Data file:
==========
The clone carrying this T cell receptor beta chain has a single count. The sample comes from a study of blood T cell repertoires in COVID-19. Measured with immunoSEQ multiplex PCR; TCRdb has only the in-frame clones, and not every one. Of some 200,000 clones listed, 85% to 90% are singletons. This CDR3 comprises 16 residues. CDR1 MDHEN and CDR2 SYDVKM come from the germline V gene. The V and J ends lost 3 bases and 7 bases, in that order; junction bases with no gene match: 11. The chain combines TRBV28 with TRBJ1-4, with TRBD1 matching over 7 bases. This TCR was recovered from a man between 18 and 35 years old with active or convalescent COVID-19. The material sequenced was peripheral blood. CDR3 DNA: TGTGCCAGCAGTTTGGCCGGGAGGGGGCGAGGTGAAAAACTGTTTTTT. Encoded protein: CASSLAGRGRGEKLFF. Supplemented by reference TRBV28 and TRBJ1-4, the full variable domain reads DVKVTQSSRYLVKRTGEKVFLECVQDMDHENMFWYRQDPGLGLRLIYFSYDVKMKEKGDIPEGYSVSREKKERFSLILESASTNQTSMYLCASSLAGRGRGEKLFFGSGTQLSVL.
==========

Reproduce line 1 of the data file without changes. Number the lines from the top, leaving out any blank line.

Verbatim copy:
The clone carrying this T cell receptor beta chain has a single count. The sample comes from a study of blood T cell repertoires in COVID-19. Measured with immunoSEQ multiplex PCR; TCRdb has only the in-frame clones, and not every one. Of some 200,000 clones listed, 85% to 90% are singletons. This CDR3 comprises 16 residues. CDR1 MDHEN and CDR2 SYDVKM come from the germline V gene. The V and J ends lost 3 bases and 7 bases, in that order; junction bases with no gene match: 11. The chain combines TRBV28 with TRBJ1-4, with TRBD1 matching over 7 bases. This TCR was recovered from a man between 18 and 35 years old with active or convalescent COVID-19. The material sequenced was peripheral blood. CDR3 DNA: TGTGCCAGCAGTTTGGCCGGGAGGGGGCGAGGTGAAAAACTGTTTTTT. Encoded protein: CASSLAGRGRGEKLFF. Supplemented by reference TRBV28 and TRBJ1-4, the full variable domain reads DVKVTQSSRYLVKRTGEKVFLECVQDMDHENMFWYRQDPGLGLRLIYFSYDVKMKEKGDIPEGYSVSREKKERFSLILESASTNQTSMYLCASSLAGRGRGEKLFFGSGTQLSVL.